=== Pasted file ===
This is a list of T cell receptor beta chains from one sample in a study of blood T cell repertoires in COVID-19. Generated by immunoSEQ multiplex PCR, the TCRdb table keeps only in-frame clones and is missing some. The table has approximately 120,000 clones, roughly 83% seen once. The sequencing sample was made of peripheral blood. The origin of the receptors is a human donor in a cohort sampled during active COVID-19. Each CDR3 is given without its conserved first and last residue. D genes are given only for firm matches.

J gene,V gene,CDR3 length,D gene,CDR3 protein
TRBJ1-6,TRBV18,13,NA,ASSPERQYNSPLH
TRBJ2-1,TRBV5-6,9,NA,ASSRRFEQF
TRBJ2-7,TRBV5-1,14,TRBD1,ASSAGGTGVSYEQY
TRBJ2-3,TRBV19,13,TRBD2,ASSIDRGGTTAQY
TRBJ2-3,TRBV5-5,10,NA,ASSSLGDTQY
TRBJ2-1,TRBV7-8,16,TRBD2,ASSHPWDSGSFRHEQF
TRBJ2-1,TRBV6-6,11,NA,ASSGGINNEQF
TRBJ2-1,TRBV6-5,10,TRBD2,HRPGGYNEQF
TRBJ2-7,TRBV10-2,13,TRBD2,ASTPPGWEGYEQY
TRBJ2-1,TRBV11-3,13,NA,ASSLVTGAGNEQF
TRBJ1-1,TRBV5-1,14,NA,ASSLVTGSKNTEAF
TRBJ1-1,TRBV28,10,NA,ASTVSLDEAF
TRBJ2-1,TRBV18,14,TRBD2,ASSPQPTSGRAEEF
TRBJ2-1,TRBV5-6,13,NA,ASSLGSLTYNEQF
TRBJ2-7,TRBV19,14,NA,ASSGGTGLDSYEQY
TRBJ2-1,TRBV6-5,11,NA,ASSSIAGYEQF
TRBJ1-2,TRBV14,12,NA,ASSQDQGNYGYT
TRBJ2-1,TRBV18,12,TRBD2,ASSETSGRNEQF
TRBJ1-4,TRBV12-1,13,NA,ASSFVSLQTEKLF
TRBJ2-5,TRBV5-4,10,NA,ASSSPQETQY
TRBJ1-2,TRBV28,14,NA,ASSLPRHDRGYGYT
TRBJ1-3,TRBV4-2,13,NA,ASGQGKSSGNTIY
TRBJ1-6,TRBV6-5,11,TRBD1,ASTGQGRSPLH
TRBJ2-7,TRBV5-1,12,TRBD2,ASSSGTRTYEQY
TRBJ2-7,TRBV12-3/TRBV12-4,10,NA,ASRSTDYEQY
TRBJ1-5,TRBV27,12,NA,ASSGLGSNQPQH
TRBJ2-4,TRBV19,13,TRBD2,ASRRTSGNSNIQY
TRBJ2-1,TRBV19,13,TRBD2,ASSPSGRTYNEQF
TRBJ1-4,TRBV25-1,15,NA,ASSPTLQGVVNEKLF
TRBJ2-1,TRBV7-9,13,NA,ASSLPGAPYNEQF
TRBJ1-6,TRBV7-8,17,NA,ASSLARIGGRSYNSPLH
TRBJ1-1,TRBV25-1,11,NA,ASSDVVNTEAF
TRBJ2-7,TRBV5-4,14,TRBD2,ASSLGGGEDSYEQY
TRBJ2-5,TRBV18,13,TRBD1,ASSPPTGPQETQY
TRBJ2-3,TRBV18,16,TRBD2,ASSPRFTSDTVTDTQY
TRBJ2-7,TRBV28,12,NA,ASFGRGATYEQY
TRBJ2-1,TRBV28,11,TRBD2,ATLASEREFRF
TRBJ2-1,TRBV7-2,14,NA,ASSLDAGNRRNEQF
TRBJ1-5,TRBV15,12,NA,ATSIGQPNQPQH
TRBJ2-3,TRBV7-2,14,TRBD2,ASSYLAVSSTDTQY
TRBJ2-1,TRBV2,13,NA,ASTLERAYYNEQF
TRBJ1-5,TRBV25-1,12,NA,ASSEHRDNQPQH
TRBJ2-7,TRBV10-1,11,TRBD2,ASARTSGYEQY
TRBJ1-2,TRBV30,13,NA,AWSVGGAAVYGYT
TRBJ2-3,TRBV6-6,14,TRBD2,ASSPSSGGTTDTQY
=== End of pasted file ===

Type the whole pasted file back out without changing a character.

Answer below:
This is a list of T cell receptor beta chains from one sample in a study of blood T cell repertoires in COVID-19. Generated by immunoSEQ multiplex PCR, the TCRdb table keeps only in-frame clones and is missing some. The table has approximately 120,000 clones, roughly 83% seen once. The sequencing sample was made of peripheral blood. The origin of the receptors is a human donor in a cohort sampled during active COVID-19. Each CDR3 is given without its conserved first and last residue. D genes are given only for firm matches.

J gene,V gene,CDR3 length,D gene,CDR3 protein
TRBJ1-6,TRBV18,13,NA,ASSPERQYNSPLH
TRBJ2-1,TRBV5-6,9,NA,ASSRRFEQF
TRBJ2-7,TRBV5-1,14,TRBD1,ASSAGGTGVSYEQY
TRBJ2-3,TRBV19,13,TRBD2,ASSIDRGGTTAQY
TRBJ2-3,TRBV5-5,10,NA,ASSSLGDTQY
TRBJ2-1,TRBV7-8,16,TRBD2,ASSHPWDSGSFRHEQF
TRBJ2-1,TRBV6-6,11,NA,ASSGGINNEQF
TRBJ2-1,TRBV6-5,10,TRBD2,HRPGGYNEQF
TRBJ2-7,TRBV10-2,13,TRBD2,ASTPPGWEGYEQY
TRBJ2-1,TRBV11-3,13,NA,ASSLVTGAGNEQF
TRBJ1-1,TRBV5-1,14,NA,ASSLVTGSKNTEAF
TRBJ1-1,TRBV28,10,NA,ASTVSLDEAF
TRBJ2-1,TRBV18,14,TRBD2,ASSPQPTSGRAEEF
TRBJ2-1,TRBV5-6,13,NA,ASSLGSLTYNEQF
TRBJ2-7,TRBV19,14,NA,ASSGGTGLDSYEQY
TRBJ2-1,TRBV6-5,11,NA,ASSSIAGYEQF
TRBJ1-2,TRBV14,12,NA,ASSQDQGNYGYT
TRBJ2-1,TRBV18,12,TRBD2,ASSETSGRNEQF
TRBJ1-4,TRBV12-1,13,NA,ASSFVSLQTEKLF
TRBJ2-5,TRBV5-4,10,NA,ASSSPQETQY
TRBJ1-2,TRBV28,14,NA,ASSLPRHDRGYGYT
TRBJ1-3,TRBV4-2,13,NA,ASGQGKSSGNTIY
TRBJ1-6,TRBV6-5,11,TRBD1,ASTGQGRSPLH
TRBJ2-7,TRBV5-1,12,TRBD2,ASSSGTRTYEQY
TRBJ2-7,TRBV12-3/TRBV12-4,10,NA,ASRSTDYEQY
TRBJ1-5,TRBV27,12,NA,ASSGLGSNQPQH
TRBJ2-4,TRBV19,13,TRBD2,ASRRTSGNSNIQY
TRBJ2-1,TRBV19,13,TRBD2,ASSPSGRTYNEQF
TRBJ1-4,TRBV25-1,15,NA,ASSPTLQGVVNEKLF
TRBJ2-1,TRBV7-9,13,NA,ASSLPGAPYNEQF
TRBJ1-6,TRBV7-8,17,NA,ASSLARIGGRSYNSPLH
TRBJ1-1,TRBV25-1,11,NA,ASSDVVNTEAF
TRBJ2-7,TRBV5-4,14,TRBD2,ASSLGGGEDSYEQY
TRBJ2-5,TRBV18,13,TRBD1,ASSPPTGPQETQY
TRBJ2-3,TRBV18,16,TRBD2,ASSPRFTSDTVTDTQY
TRBJ2-7,TRBV28,12,NA,ASFGRGATYEQY
TRBJ2-1,TRBV28,11,TRBD2,ATLASEREFRF
TRBJ2-1,TRBV7-2,14,NA,ASSLDAGNRRNEQF
TRBJ1-5,TRBV15,12,NA,ATSIGQPNQPQH
TRBJ2-3,TRBV7-2,14,TRBD2,ASSYLAVSSTDTQY
TRBJ2-1,TRBV2,13,NA,ASTLERAYYNEQF
TRBJ1-5,TRBV25-1,12,NA,ASSEHRDNQPQH
TRBJ2-7,TRBV10-1,11,TRBD2,ASARTSGYEQY
TRBJ1-2,TRBV30,13,NA,AWSVGGAAVYGYT
TRBJ2-3,TRBV6-6,14,TRBD2,ASSPSSGGTTDTQY